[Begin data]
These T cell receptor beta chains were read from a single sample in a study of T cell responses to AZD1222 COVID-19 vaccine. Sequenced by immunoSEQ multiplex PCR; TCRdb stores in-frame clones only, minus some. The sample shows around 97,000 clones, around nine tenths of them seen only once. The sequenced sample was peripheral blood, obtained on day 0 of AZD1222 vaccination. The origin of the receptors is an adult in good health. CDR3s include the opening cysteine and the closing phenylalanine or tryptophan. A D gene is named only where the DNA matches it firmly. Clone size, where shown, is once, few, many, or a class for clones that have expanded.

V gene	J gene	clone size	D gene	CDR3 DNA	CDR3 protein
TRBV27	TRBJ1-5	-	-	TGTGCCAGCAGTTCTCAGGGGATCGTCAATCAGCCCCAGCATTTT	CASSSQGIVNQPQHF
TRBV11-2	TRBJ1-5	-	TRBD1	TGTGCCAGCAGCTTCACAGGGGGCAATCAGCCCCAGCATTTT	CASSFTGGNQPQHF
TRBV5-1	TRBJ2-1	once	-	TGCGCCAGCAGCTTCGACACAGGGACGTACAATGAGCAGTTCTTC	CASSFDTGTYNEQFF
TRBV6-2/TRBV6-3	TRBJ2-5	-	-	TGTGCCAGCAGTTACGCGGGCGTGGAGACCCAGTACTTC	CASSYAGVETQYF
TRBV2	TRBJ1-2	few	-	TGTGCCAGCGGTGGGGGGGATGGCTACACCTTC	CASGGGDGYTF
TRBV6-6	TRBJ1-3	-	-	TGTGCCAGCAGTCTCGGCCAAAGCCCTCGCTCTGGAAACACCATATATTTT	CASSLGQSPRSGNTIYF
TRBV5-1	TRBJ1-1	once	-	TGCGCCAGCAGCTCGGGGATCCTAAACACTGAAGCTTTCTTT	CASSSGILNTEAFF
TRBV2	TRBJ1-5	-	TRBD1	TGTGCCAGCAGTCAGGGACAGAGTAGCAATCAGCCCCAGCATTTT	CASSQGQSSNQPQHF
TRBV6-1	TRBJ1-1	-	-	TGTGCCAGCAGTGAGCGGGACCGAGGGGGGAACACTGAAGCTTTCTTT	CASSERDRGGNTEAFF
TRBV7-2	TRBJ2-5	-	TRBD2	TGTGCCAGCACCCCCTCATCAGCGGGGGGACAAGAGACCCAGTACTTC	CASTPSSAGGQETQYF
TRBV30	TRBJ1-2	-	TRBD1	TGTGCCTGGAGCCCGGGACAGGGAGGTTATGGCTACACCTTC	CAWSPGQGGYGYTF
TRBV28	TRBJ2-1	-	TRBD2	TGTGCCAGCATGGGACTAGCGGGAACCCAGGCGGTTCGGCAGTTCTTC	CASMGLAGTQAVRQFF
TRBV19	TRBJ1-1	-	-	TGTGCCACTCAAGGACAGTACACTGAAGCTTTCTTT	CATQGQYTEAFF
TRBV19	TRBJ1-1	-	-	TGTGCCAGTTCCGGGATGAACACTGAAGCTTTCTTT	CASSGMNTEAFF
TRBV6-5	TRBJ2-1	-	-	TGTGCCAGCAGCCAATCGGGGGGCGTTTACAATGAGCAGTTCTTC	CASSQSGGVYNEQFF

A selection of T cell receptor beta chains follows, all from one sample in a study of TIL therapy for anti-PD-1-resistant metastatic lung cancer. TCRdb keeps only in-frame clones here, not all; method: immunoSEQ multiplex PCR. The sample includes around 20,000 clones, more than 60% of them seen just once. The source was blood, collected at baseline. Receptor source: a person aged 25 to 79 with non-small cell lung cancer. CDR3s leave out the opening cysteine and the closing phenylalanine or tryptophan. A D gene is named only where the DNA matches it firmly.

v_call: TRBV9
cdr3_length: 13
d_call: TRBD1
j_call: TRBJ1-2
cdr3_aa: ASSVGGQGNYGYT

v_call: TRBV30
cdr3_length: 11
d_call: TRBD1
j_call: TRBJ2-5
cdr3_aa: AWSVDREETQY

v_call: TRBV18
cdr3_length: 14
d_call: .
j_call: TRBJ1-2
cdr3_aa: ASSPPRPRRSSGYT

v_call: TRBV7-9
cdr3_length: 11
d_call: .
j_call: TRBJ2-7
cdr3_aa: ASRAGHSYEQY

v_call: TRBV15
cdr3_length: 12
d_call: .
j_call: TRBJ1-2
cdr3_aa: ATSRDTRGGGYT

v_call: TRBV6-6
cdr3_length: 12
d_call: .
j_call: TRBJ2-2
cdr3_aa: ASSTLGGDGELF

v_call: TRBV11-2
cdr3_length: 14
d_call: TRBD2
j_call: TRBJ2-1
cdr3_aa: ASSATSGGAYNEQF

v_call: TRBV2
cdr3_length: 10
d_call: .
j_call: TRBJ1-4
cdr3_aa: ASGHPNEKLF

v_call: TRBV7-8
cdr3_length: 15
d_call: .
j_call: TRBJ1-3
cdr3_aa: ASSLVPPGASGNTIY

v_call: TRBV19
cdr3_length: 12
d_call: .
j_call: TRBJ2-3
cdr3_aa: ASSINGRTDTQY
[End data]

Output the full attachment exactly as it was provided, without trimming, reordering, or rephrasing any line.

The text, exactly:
These T cell receptor beta chains were read from a single sample in a study of T cell responses to AZD1222 COVID-19 vaccine. Sequenced by immunoSEQ multiplex PCR; TCRdb stores in-frame clones only, minus some. The sample shows around 97,000 clones, around nine tenths of them seen only once. The sequenced sample was peripheral blood, obtained on day 0 of AZD1222 vaccination. The origin of the receptors is an adult in good health. CDR3s include the opening cysteine and the closing phenylalanine or tryptophan. A D gene is named only where the DNA matches it firmly. Clone size, where shown, is once, few, many, or a class for clones that have expanded.

V gene	J gene	clone size	D gene	CDR3 DNA	CDR3 protein
TRBV27	TRBJ1-5	-	-	TGTGCCAGCAGTTCTCAGGGGATCGTCAATCAGCCCCAGCATTTT	CASSSQGIVNQPQHF
TRBV11-2	TRBJ1-5	-	TRBD1	TGTGCCAGCAGCTTCACAGGGGGCAATCAGCCCCAGCATTTT	CASSFTGGNQPQHF
TRBV5-1	TRBJ2-1	once	-	TGCGCCAGCAGCTTCGACACAGGGACGTACAATGAGCAGTTCTTC	CASSFDTGTYNEQFF
TRBV6-2/TRBV6-3	TRBJ2-5	-	-	TGTGCCAGCAGTTACGCGGGCGTGGAGACCCAGTACTTC	CASSYAGVETQYF
TRBV2	TRBJ1-2	few	-	TGTGCCAGCGGTGGGGGGGATGGCTACACCTTC	CASGGGDGYTF
TRBV6-6	TRBJ1-3	-	-	TGTGCCAGCAGTCTCGGCCAAAGCCCTCGCTCTGGAAACACCATATATTTT	CASSLGQSPRSGNTIYF
TRBV5-1	TRBJ1-1	once	-	TGCGCCAGCAGCTCGGGGATCCTAAACACTGAAGCTTTCTTT	CASSSGILNTEAFF
TRBV2	TRBJ1-5	-	TRBD1	TGTGCCAGCAGTCAGGGACAGAGTAGCAATCAGCCCCAGCATTTT	CASSQGQSSNQPQHF
TRBV6-1	TRBJ1-1	-	-	TGTGCCAGCAGTGAGCGGGACCGAGGGGGGAACACTGAAGCTTTCTTT	CASSERDRGGNTEAFF
TRBV7-2	TRBJ2-5	-	TRBD2	TGTGCCAGCACCCCCTCATCAGCGGGGGGACAAGAGACCCAGTACTTC	CASTPSSAGGQETQYF
TRBV30	TRBJ1-2	-	TRBD1	TGTGCCTGGAGCCCGGGACAGGGAGGTTATGGCTACACCTTC	CAWSPGQGGYGYTF
TRBV28	TRBJ2-1	-	TRBD2	TGTGCCAGCATGGGACTAGCGGGAACCCAGGCGGTTCGGCAGTTCTTC	CASMGLAGTQAVRQFF
TRBV19	TRBJ1-1	-	-	TGTGCCACTCAAGGACAGTACACTGAAGCTTTCTTT	CATQGQYTEAFF
TRBV19	TRBJ1-1	-	-	TGTGCCAGTTCCGGGATGAACACTGAAGCTTTCTTT	CASSGMNTEAFF
TRBV6-5	TRBJ2-1	-	-	TGTGCCAGCAGCCAATCGGGGGGCGTTTACAATGAGCAGTTCTTC	CASSQSGGVYNEQFF

A selection of T cell receptor beta chains follows, all from one sample in a study of TIL therapy for anti-PD-1-resistant metastatic lung cancer. TCRdb keeps only in-frame clones here, not all; method: immunoSEQ multiplex PCR. The sample includes around 20,000 clones, more than 60% of them seen just once. The source was blood, collected at baseline. Receptor source: a person aged 25 to 79 with non-small cell lung cancer. CDR3s leave out the opening cysteine and the closing phenylalanine or tryptophan. A D gene is named only where the DNA matches it firmly.

v_call: TRBV9
cdr3_length: 13
d_call: TRBD1
j_call: TRBJ1-2
cdr3_aa: ASSVGGQGNYGYT

v_call: TRBV30
cdr3_length: 11
d_call: TRBD1
j_call: TRBJ2-5
cdr3_aa: AWSVDREETQY

v_call: TRBV18
cdr3_length: 14
d_call: .
j_call: TRBJ1-2
cdr3_aa: ASSPPRPRRSSGYT

v_call: TRBV7-9
cdr3_length: 11
d_call: .
j_call: TRBJ2-7
cdr3_aa: ASRAGHSYEQY

v_call: TRBV15
cdr3_length: 12
d_call: .
j_call: TRBJ1-2
cdr3_aa: ATSRDTRGGGYT

v_call: TRBV6-6
cdr3_length: 12
d_call: .
j_call: TRBJ2-2
cdr3_aa: ASSTLGGDGELF

v_call: TRBV11-2
cdr3_length: 14
d_call: TRBD2
j_call: TRBJ2-1
cdr3_aa: ASSATSGGAYNEQF

v_call: TRBV2
cdr3_length: 10
d_call: .
j_call: TRBJ1-4
cdr3_aa: ASGHPNEKLF

v_call: TRBV7-8
cdr3_length: 15
d_call: .
j_call: TRBJ1-3
cdr3_aa: ASSLVPPGASGNTIY

v_call: TRBV19
cdr3_length: 12
d_call: .
j_call: TRBJ2-3
cdr3_aa: ASSINGRTDTQY